The logo of the Chinese company Huawei in its main offices in the UK on January 28, 2020.
Daniel Leal-Olivas | AFP via Getty Images
GUANGZHOU, China – Huawei partnered with one of China’s largest artificial intelligence (AI) companies, Megvii, to test a facial recognition system that can identify members of a Muslim minority group and send alerts to authorities, a new report said.
The ethnic minority Uyghurs are an oppressed Muslim group who are frequently attacked by the Chinese government and live mainly in the western region of Xinjiang.
An official 2018 document from the two Chinese companies showed that Huawei had tested Megvii’s software on its video cloud infrastructure. The document was discovered by IPVM, a US-based research company focused on video surveillance analytics. IPVM shared its discovery with the Washington Post, which became the first media organization to report its content on Tuesday.
The test was conducted to see if Huawei’s hardware was compatible with Megvii’s facial recognition software, the IPVM report said. Huawei provided hardware such as cameras, servers and cloud computing infrastructure, while Megvii provided the software.
As part of the study, a function called “Uighur Alarm” was tested. Another feature of the software, according to the IPVM report, was the ability to determine “ethnicity” as part of its “facial attribute analysis”.
A function like the “Uighur warning” could be used, according to the IPVM, to report a member of the minority to authorities.
“Systems like Megvii are built into the Huawei system, so information and alarms (like Uyghurs) are generated by Megvii and then sent to the Huawei system for monitors (e.g. police) to check and act on John Honovich, president of IPVM, told CNBC via email as he explained the potential functionality of the Uyghur Alert feature.
It is another tool in the arsenal of the Chinese authorities who used technology to crack down on the Muslim minority. The New York Times reported last year that facial recognition was used to track Uyghurs and keep an eye on their movements.
IPVM found the document marked as “confidential” by Huawei and Megvii via a Google search. It was uploaded to the Huawei website but has since been removed.
“Huawei and Megvii ‘s collaboration on Uyghur alarms also proves that many large Chinese video surveillance / facial recognition companies are deeply involved in Uyghur repression. Anyone doing business with these companies should be aware,” concluded the Honovich author IPVM report.
Neither Huawei nor Megvii contested the accuracy of the document uncovered by IPVM.
A Huawei spokesman pointed out to CNBC that the company made a comment to IPVM that it said the system had not been used in a real-world scenario.
“This report is just a test and has not been used in practice,” the statement said. “Huawei only provides general-purpose products for this type of test. We do not offer custom algorithms or applications.”
“Huawei operates in accordance with the laws and regulations of all countries and regions in which we operate,” it continues, “and only offers ICT (information and communication technology) products and solutions that meet recognized industry standards.”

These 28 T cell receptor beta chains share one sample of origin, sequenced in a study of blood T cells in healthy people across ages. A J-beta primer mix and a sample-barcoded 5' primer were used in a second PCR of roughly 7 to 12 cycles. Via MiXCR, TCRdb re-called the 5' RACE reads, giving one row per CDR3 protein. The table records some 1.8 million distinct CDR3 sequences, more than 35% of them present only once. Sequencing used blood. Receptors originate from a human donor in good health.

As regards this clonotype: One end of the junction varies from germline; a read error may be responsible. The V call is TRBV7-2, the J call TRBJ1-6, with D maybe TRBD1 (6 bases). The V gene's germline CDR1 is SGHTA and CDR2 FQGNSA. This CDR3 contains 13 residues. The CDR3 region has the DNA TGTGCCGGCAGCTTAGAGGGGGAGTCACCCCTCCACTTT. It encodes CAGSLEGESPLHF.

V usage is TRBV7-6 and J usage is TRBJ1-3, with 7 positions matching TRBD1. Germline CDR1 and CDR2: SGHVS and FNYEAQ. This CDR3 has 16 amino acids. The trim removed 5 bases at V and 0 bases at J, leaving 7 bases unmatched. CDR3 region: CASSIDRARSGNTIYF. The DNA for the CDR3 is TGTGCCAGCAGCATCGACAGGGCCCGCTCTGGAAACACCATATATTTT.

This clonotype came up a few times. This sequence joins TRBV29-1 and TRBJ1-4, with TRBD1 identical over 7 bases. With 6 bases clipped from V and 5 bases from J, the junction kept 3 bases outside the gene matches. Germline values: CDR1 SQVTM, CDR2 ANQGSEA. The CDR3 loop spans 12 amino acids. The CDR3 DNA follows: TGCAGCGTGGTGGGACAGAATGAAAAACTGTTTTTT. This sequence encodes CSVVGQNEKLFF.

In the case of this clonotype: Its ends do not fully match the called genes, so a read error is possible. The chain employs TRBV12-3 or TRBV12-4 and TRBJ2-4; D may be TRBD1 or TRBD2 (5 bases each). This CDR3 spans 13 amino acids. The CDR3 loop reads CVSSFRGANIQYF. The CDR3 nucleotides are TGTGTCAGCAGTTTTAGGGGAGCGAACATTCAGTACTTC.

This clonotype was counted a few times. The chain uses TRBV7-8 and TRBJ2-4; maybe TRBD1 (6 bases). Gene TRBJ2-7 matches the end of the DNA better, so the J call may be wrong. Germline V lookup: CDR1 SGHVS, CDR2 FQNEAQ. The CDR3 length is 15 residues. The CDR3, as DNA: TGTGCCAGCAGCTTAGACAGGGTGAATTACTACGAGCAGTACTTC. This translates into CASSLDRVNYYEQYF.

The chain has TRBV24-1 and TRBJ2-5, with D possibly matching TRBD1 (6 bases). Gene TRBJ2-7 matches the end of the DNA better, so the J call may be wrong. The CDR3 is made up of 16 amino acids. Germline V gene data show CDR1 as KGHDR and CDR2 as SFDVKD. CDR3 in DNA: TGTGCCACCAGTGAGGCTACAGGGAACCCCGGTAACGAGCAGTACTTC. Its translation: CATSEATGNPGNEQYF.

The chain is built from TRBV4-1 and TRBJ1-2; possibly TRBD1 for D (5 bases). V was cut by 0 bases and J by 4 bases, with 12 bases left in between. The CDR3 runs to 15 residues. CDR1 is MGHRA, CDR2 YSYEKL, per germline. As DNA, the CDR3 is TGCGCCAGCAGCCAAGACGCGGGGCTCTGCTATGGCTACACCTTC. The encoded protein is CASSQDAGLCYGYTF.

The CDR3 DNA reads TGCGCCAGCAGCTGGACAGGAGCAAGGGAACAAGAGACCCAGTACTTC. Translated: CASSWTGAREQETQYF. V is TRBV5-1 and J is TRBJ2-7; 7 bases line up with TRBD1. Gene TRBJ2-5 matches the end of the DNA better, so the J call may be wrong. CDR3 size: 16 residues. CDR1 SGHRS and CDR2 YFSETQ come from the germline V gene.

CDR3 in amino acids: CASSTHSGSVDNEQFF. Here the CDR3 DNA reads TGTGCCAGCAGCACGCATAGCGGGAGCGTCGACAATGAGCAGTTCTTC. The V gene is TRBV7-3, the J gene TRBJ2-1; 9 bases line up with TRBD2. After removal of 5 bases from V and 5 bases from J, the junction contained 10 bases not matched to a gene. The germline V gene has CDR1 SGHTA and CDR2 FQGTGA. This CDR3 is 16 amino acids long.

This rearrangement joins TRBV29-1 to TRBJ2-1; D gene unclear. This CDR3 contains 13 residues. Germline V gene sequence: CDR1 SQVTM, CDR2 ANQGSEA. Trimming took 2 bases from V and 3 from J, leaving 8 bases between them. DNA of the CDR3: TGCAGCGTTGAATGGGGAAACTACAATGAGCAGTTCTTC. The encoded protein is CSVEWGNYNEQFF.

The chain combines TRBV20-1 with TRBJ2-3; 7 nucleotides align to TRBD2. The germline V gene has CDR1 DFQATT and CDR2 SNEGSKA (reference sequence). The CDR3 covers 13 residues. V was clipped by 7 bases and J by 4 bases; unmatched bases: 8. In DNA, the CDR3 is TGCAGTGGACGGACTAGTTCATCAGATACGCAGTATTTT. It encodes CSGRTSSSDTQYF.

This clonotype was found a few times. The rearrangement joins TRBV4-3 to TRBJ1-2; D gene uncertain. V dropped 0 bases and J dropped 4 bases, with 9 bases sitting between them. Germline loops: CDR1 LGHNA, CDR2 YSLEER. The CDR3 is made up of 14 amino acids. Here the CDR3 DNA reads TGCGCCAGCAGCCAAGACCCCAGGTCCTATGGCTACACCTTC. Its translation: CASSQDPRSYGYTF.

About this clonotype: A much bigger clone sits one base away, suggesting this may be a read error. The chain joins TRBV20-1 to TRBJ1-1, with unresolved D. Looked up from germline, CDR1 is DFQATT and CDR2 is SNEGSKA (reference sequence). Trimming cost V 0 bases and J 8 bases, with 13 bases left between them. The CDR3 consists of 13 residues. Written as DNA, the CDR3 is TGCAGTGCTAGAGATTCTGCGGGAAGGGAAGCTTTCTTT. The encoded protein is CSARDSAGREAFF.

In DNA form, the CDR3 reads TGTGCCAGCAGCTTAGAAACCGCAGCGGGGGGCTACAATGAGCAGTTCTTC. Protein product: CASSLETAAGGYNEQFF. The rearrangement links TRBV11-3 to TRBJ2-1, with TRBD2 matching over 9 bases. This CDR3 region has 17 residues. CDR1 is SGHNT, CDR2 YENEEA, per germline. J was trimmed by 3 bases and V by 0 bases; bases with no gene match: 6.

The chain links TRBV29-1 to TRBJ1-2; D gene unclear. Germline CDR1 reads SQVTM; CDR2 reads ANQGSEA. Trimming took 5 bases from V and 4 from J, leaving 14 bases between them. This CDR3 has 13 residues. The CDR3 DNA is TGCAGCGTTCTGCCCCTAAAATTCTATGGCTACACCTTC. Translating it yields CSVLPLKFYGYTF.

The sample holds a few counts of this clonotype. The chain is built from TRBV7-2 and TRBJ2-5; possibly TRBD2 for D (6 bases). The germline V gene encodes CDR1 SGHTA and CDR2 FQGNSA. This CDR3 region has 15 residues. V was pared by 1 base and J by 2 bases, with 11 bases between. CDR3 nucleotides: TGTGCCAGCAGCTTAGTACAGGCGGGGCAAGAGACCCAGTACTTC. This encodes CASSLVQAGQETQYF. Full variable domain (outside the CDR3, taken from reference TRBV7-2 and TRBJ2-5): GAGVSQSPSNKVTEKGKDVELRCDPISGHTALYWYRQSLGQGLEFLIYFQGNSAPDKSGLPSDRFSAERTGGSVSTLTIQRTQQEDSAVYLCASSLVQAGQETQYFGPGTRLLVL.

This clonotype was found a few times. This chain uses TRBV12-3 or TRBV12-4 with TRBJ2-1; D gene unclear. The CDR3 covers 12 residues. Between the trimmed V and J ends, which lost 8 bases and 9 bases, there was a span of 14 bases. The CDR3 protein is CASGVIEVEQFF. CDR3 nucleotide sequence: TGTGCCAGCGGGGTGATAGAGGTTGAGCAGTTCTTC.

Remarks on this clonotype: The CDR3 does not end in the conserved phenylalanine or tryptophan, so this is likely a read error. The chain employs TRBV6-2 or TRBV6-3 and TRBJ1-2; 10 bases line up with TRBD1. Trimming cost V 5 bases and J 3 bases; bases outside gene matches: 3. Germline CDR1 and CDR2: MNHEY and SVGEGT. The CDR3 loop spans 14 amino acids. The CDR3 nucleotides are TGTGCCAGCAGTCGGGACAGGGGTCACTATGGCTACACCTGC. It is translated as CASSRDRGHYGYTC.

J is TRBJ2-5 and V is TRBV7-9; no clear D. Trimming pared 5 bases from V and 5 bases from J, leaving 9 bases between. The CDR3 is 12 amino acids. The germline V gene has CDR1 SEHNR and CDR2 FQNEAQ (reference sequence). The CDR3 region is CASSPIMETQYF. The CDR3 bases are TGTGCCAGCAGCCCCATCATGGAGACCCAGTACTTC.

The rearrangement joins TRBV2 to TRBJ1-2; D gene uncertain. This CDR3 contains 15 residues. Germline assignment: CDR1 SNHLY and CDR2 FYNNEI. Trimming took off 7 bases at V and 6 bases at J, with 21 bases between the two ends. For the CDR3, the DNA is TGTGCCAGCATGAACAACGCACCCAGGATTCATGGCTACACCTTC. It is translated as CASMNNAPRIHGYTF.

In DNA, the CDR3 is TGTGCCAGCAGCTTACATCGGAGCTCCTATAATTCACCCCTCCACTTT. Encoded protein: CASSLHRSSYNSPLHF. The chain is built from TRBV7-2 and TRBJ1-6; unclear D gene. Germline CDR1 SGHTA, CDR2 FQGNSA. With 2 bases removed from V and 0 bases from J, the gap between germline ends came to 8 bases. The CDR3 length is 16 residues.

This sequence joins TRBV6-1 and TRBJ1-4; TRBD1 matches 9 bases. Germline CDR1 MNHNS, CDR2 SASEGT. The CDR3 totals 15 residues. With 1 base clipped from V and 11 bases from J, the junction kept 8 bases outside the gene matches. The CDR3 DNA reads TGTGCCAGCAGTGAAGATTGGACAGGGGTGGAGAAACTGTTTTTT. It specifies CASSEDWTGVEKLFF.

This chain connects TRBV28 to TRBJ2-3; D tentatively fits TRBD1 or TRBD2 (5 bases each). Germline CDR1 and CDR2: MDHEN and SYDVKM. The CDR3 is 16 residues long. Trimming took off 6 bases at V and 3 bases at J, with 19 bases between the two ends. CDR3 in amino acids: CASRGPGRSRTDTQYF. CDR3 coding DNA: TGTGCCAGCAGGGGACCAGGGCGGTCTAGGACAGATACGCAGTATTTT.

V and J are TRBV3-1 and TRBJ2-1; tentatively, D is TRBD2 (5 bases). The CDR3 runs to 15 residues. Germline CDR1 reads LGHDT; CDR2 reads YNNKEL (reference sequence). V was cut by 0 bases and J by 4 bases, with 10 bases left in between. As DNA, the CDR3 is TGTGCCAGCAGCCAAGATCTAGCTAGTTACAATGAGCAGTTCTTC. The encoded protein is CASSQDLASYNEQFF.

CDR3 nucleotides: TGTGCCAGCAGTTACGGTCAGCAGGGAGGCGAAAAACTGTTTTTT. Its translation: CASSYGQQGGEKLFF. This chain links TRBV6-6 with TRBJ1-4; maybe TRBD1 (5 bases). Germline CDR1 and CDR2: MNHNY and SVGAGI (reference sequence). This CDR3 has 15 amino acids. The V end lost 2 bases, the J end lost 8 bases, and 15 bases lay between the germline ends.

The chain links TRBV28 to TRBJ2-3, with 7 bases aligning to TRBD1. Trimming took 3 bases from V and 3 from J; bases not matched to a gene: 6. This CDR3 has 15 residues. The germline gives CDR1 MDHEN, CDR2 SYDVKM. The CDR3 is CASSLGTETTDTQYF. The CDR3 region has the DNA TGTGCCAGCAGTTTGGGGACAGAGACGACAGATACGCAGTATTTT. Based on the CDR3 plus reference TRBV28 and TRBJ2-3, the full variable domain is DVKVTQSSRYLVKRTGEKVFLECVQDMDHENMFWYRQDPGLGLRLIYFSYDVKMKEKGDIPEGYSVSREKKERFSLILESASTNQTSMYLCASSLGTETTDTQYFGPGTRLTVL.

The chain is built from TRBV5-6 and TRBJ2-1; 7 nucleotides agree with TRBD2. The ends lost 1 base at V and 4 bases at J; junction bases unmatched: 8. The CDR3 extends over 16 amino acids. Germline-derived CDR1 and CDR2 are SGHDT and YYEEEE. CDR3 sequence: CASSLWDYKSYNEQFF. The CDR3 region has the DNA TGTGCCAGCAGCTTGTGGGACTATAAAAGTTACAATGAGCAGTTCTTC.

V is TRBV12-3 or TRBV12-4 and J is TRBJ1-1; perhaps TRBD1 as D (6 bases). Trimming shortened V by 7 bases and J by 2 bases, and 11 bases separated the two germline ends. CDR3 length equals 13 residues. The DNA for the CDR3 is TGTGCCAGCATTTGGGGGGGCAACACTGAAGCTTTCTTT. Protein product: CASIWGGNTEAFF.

Huawei declined to answer any further questions about the report.
Megvii told CNBC that “solutions were not designed or tailored for ethnic groups”.
“Our business is focused on the welfare and safety of individuals rather than monitoring specific demographics,” a Megvii spokesman said.
IPVM’s Honovich noted via email that ethnicity makes facial recognition difficult from a technical point of view.
“We remain skeptical of the accuracy of ethnic recognition, whether Uyghurs or otherwise, even in perfect conditions, which real-world conditions for surveillance cameras (poor angles, poor lighting, long distances, etc.) make it worse,” he said.
It is not the first time that China’s technology firms have been implicated in Uyghur surveillance. Last year the USA put 28 organizations on the so-called Entity List. American firms are not allowed to do business with companies on this blacklist, which include some of the Chinese AI champions such as Megvii, SenseTime, Hikvision and Iflytek.
Washington alleged that “these units were implicated in human rights abuses and abuses in the implementation of China’s campaign of repression, arbitrary mass detention and high-tech surveillance against Uyghurs, Kazakhs and other members of Muslim minority groups” in China’s Xinjiang region.
According to IPVM, the document revealed that US semiconductor giant Nvidia powered the joint surveillance system Megvii and Huawei with its Tesla P4 GPU chip.
The report found that it was unclear whether Nvidia knew what its chips were being used for. Nvidia didn’t respond to a request for comment when contacted by CNBC.
Last month, the New York Times reported that chips from Intel and Nvidia were used to power computers that could process and view surveillance footage and were part of the Chinese surveillance of Uyghurs in Xinjiang.
On Tuesday, US Senator Marco Rubio and US Representative Jim McGove sent letters to the CEOs of Intel and Nvidia in response to the NYT story. Lawmakers asked companies if they knew how their technology was being used and if they had taken any steps to ensure that their chips “were not being used for human rights abuses or to endanger US national security”.
Nvidia and Intel were not immediately available for comments when asked about these letters.